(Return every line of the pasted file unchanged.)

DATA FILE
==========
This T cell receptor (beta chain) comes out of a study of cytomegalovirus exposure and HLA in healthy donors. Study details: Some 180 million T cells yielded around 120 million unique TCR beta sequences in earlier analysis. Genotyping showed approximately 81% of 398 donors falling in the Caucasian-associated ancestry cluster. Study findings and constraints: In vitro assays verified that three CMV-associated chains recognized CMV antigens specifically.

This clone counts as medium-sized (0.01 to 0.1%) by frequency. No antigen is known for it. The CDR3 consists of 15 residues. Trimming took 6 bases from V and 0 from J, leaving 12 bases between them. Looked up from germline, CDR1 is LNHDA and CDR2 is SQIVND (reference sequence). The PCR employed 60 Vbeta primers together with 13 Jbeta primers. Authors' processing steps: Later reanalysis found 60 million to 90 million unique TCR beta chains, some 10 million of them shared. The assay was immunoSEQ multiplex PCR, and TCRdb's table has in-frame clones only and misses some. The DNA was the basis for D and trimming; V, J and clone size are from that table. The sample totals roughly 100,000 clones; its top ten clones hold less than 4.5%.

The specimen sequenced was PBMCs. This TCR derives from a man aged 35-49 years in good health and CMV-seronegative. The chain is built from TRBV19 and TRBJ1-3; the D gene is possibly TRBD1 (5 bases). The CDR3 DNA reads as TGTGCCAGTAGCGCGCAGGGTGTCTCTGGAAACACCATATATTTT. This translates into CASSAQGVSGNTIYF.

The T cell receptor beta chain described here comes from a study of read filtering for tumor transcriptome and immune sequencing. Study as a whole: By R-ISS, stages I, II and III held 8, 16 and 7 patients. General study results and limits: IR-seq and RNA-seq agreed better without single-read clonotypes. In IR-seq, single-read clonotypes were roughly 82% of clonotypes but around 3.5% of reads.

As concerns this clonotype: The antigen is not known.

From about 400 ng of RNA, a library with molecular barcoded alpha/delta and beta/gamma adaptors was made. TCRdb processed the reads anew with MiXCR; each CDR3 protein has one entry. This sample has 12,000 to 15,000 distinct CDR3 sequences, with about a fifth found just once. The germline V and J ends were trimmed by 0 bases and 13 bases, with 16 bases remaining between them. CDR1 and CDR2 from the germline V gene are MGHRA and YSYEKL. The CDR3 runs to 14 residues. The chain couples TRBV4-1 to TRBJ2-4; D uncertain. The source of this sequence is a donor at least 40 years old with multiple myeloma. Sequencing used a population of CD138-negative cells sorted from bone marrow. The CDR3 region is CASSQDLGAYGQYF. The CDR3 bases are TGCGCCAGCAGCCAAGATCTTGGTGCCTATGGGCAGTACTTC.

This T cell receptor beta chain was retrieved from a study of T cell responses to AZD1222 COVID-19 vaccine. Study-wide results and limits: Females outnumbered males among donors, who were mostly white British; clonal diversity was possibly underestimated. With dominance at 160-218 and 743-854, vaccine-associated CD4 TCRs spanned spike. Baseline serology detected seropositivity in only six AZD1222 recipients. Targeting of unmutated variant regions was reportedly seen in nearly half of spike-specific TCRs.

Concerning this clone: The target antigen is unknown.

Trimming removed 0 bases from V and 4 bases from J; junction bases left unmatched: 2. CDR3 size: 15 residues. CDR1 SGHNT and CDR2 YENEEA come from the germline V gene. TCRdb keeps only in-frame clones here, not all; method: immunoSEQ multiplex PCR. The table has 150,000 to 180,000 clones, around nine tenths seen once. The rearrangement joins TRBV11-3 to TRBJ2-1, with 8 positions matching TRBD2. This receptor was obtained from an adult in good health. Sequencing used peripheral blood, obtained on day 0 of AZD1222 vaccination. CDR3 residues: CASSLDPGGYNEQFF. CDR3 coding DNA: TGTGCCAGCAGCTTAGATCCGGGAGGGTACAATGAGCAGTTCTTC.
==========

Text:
This T cell receptor (beta chain) comes out of a study of cytomegalovirus exposure and HLA in healthy donors. Study details: Some 180 million T cells yielded around 120 million unique TCR beta sequences in earlier analysis. Genotyping showed approximately 81% of 398 donors falling in the Caucasian-associated ancestry cluster. Study findings and constraints: In vitro assays verified that three CMV-associated chains recognized CMV antigens specifically.

This clone counts as medium-sized (0.01 to 0.1%) by frequency. No antigen is known for it. The CDR3 consists of 15 residues. Trimming took 6 bases from V and 0 from J, leaving 12 bases between them. Looked up from germline, CDR1 is LNHDA and CDR2 is SQIVND (reference sequence). The PCR employed 60 Vbeta primers together with 13 Jbeta primers. Authors' processing steps: Later reanalysis found 60 million to 90 million unique TCR beta chains, some 10 million of them shared. The assay was immunoSEQ multiplex PCR, and TCRdb's table has in-frame clones only and misses some. The DNA was the basis for D and trimming; V, J and clone size are from that table. The sample totals roughly 100,000 clones; its top ten clones hold less than 4.5%.

The specimen sequenced was PBMCs. This TCR derives from a man aged 35-49 years in good health and CMV-seronegative. The chain is built from TRBV19 and TRBJ1-3; the D gene is possibly TRBD1 (5 bases). The CDR3 DNA reads as TGTGCCAGTAGCGCGCAGGGTGTCTCTGGAAACACCATATATTTT. This translates into CASSAQGVSGNTIYF.

The T cell receptor beta chain described here comes from a study of read filtering for tumor transcriptome and immune sequencing. Study as a whole: By R-ISS, stages I, II and III held 8, 16 and 7 patients. General study results and limits: IR-seq and RNA-seq agreed better without single-read clonotypes. In IR-seq, single-read clonotypes were roughly 82% of clonotypes but around 3.5% of reads.

As concerns this clonotype: The antigen is not known.

From about 400 ng of RNA, a library with molecular barcoded alpha/delta and beta/gamma adaptors was made. TCRdb processed the reads anew with MiXCR; each CDR3 protein has one entry. This sample has 12,000 to 15,000 distinct CDR3 sequences, with about a fifth found just once. The germline V and J ends were trimmed by 0 bases and 13 bases, with 16 bases remaining between them. CDR1 and CDR2 from the germline V gene are MGHRA and YSYEKL. The CDR3 runs to 14 residues. The chain couples TRBV4-1 to TRBJ2-4; D uncertain. The source of this sequence is a donor at least 40 years old with multiple myeloma. Sequencing used a population of CD138-negative cells sorted from bone marrow. The CDR3 region is CASSQDLGAYGQYF. The CDR3 bases are TGCGCCAGCAGCCAAGATCTTGGTGCCTATGGGCAGTACTTC.

This T cell receptor beta chain was retrieved from a study of T cell responses to AZD1222 COVID-19 vaccine. Study-wide results and limits: Females outnumbered males among donors, who were mostly white British; clonal diversity was possibly underestimated. With dominance at 160-218 and 743-854, vaccine-associated CD4 TCRs spanned spike. Baseline serology detected seropositivity in only six AZD1222 recipients. Targeting of unmutated variant regions was reportedly seen in nearly half of spike-specific TCRs.

Concerning this clone: The target antigen is unknown.

Trimming removed 0 bases from V and 4 bases from J; junction bases left unmatched: 2. CDR3 size: 15 residues. CDR1 SGHNT and CDR2 YENEEA come from the germline V gene. TCRdb keeps only in-frame clones here, not all; method: immunoSEQ multiplex PCR. The table has 150,000 to 180,000 clones, around nine tenths seen once. The rearrangement joins TRBV11-3 to TRBJ2-1, with 8 positions matching TRBD2. This receptor was obtained from an adult in good health. Sequencing used peripheral blood, obtained on day 0 of AZD1222 vaccination. CDR3 residues: CASSLDPGGYNEQFF. CDR3 coding DNA: TGTGCCAGCAGCTTAGATCCGGGAGGGTACAATGAGCAGTTCTTC.